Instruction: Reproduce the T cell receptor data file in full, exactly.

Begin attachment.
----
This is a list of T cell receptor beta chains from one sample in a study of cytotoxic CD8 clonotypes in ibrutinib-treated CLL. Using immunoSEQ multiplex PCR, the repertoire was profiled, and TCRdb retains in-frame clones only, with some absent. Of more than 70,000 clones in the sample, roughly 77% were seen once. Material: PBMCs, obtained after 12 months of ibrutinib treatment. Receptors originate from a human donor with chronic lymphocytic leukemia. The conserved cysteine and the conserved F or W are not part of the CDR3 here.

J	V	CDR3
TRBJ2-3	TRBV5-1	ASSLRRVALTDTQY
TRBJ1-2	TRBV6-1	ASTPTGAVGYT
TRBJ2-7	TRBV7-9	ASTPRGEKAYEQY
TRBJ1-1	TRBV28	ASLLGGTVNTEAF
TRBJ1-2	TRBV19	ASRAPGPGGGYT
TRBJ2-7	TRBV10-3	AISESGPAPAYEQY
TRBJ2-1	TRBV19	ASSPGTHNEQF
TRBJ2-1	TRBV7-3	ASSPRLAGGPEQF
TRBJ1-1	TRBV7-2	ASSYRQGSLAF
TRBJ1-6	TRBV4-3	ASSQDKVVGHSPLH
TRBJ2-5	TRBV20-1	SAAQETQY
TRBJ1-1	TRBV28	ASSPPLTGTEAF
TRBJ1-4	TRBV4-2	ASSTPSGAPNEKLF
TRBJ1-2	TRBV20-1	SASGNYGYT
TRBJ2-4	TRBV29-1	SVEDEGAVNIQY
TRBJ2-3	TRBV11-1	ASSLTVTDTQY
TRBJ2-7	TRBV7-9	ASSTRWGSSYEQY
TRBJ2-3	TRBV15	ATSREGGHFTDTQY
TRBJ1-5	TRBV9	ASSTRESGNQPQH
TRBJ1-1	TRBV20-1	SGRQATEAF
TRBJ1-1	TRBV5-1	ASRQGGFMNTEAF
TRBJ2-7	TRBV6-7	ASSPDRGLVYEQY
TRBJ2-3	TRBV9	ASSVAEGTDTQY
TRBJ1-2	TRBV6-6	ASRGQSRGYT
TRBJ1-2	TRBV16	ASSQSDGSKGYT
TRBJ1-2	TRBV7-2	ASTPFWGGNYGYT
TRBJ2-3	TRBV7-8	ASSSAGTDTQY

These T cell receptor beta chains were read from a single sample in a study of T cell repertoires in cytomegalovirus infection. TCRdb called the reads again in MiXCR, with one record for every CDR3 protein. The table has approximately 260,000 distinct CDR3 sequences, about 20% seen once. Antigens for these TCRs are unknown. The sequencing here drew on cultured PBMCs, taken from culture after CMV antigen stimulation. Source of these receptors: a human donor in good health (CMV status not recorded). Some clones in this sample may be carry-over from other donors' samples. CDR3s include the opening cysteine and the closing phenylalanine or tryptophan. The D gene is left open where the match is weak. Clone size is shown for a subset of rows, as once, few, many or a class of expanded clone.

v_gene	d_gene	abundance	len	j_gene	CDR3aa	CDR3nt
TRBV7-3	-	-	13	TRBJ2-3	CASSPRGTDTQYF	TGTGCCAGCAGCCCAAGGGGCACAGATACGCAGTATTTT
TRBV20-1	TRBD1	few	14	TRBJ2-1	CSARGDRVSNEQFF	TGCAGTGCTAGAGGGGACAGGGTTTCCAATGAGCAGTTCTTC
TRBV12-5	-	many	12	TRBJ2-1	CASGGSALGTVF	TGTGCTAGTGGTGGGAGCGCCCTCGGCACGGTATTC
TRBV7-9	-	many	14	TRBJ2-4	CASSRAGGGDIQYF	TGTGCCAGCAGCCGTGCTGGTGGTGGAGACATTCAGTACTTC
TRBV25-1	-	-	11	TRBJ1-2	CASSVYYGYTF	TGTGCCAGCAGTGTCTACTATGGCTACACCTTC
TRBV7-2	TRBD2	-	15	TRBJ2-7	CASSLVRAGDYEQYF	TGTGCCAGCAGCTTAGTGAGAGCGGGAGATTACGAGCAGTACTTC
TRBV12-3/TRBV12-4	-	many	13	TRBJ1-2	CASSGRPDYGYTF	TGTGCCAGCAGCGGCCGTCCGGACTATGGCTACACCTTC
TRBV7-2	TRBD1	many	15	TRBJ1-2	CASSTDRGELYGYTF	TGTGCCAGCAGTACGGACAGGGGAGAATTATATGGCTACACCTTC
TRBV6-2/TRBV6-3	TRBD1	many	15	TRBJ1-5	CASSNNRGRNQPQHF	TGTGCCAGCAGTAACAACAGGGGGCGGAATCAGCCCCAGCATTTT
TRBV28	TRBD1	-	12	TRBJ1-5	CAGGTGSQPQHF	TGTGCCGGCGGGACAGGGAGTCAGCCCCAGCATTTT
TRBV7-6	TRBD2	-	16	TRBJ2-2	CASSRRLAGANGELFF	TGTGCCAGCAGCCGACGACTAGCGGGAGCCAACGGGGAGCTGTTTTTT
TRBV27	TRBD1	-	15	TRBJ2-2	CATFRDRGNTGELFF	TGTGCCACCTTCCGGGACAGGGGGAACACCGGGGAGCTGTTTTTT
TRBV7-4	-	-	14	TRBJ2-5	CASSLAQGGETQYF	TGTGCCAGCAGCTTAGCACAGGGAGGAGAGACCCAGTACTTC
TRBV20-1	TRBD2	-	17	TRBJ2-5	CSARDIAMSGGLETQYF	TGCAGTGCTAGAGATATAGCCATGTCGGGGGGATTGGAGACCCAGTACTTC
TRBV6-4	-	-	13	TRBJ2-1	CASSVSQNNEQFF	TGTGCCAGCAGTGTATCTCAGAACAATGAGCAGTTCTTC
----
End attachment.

This is a list of T cell receptor beta chains from one sample in a study of cytotoxic CD8 clonotypes in ibrutinib-treated CLL. Using immunoSEQ multiplex PCR, the repertoire was profiled, and TCRdb retains in-frame clones only, with some absent. Of more than 70,000 clones in the sample, roughly 77% were seen once. Material: PBMCs, obtained after 12 months of ibrutinib treatment. Receptors originate from a human donor with chronic lymphocytic leukemia. The conserved cysteine and the conserved F or W are not part of the CDR3 here.

J	V	CDR3
TRBJ2-3	TRBV5-1	ASSLRRVALTDTQY
TRBJ1-2	TRBV6-1	ASTPTGAVGYT
TRBJ2-7	TRBV7-9	ASTPRGEKAYEQY
TRBJ1-1	TRBV28	ASLLGGTVNTEAF
TRBJ1-2	TRBV19	ASRAPGPGGGYT
TRBJ2-7	TRBV10-3	AISESGPAPAYEQY
TRBJ2-1	TRBV19	ASSPGTHNEQF
TRBJ2-1	TRBV7-3	ASSPRLAGGPEQF
TRBJ1-1	TRBV7-2	ASSYRQGSLAF
TRBJ1-6	TRBV4-3	ASSQDKVVGHSPLH
TRBJ2-5	TRBV20-1	SAAQETQY
TRBJ1-1	TRBV28	ASSPPLTGTEAF
TRBJ1-4	TRBV4-2	ASSTPSGAPNEKLF
TRBJ1-2	TRBV20-1	SASGNYGYT
TRBJ2-4	TRBV29-1	SVEDEGAVNIQY
TRBJ2-3	TRBV11-1	ASSLTVTDTQY
TRBJ2-7	TRBV7-9	ASSTRWGSSYEQY
TRBJ2-3	TRBV15	ATSREGGHFTDTQY
TRBJ1-5	TRBV9	ASSTRESGNQPQH
TRBJ1-1	TRBV20-1	SGRQATEAF
TRBJ1-1	TRBV5-1	ASRQGGFMNTEAF
TRBJ2-7	TRBV6-7	ASSPDRGLVYEQY
TRBJ2-3	TRBV9	ASSVAEGTDTQY
TRBJ1-2	TRBV6-6	ASRGQSRGYT
TRBJ1-2	TRBV16	ASSQSDGSKGYT
TRBJ1-2	TRBV7-2	ASTPFWGGNYGYT
TRBJ2-3	TRBV7-8	ASSSAGTDTQY

These T cell receptor beta chains were read from a single sample in a study of T cell repertoires in cytomegalovirus infection. TCRdb called the reads again in MiXCR, with one record for every CDR3 protein. The table has approximately 260,000 distinct CDR3 sequences, about 20% seen once. Antigens for these TCRs are unknown. The sequencing here drew on cultured PBMCs, taken from culture after CMV antigen stimulation. Source of these receptors: a human donor in good health (CMV status not recorded). Some clones in this sample may be carry-over from other donors' samples. CDR3s include the opening cysteine and the closing phenylalanine or tryptophan. The D gene is left open where the match is weak. Clone size is shown for a subset of rows, as once, few, many or a class of expanded clone.

v_gene	d_gene	abundance	len	j_gene	CDR3aa	CDR3nt
TRBV7-3	-	-	13	TRBJ2-3	CASSPRGTDTQYF	TGTGCCAGCAGCCCAAGGGGCACAGATACGCAGTATTTT
TRBV20-1	TRBD1	few	14	TRBJ2-1	CSARGDRVSNEQFF	TGCAGTGCTAGAGGGGACAGGGTTTCCAATGAGCAGTTCTTC
TRBV12-5	-	many	12	TRBJ2-1	CASGGSALGTVF	TGTGCTAGTGGTGGGAGCGCCCTCGGCACGGTATTC
TRBV7-9	-	many	14	TRBJ2-4	CASSRAGGGDIQYF	TGTGCCAGCAGCCGTGCTGGTGGTGGAGACATTCAGTACTTC
TRBV25-1	-	-	11	TRBJ1-2	CASSVYYGYTF	TGTGCCAGCAGTGTCTACTATGGCTACACCTTC
TRBV7-2	TRBD2	-	15	TRBJ2-7	CASSLVRAGDYEQYF	TGTGCCAGCAGCTTAGTGAGAGCGGGAGATTACGAGCAGTACTTC
TRBV12-3/TRBV12-4	-	many	13	TRBJ1-2	CASSGRPDYGYTF	TGTGCCAGCAGCGGCCGTCCGGACTATGGCTACACCTTC
TRBV7-2	TRBD1	many	15	TRBJ1-2	CASSTDRGELYGYTF	TGTGCCAGCAGTACGGACAGGGGAGAATTATATGGCTACACCTTC
TRBV6-2/TRBV6-3	TRBD1	many	15	TRBJ1-5	CASSNNRGRNQPQHF	TGTGCCAGCAGTAACAACAGGGGGCGGAATCAGCCCCAGCATTTT
TRBV28	TRBD1	-	12	TRBJ1-5	CAGGTGSQPQHF	TGTGCCGGCGGGACAGGGAGTCAGCCCCAGCATTTT
TRBV7-6	TRBD2	-	16	TRBJ2-2	CASSRRLAGANGELFF	TGTGCCAGCAGCCGACGACTAGCGGGAGCCAACGGGGAGCTGTTTTTT
TRBV27	TRBD1	-	15	TRBJ2-2	CATFRDRGNTGELFF	TGTGCCACCTTCCGGGACAGGGGGAACACCGGGGAGCTGTTTTTT
TRBV7-4	-	-	14	TRBJ2-5	CASSLAQGGETQYF	TGTGCCAGCAGCTTAGCACAGGGAGGAGAGACCCAGTACTTC
TRBV20-1	TRBD2	-	17	TRBJ2-5	CSARDIAMSGGLETQYF	TGCAGTGCTAGAGATATAGCCATGTCGGGGGGATTGGAGACCCAGTACTTC
TRBV6-4	-	-	13	TRBJ2-1	CASSVSQNNEQFF	TGTGCCAGCAGTGTATCTCAGAACAATGAGCAGTTCTTC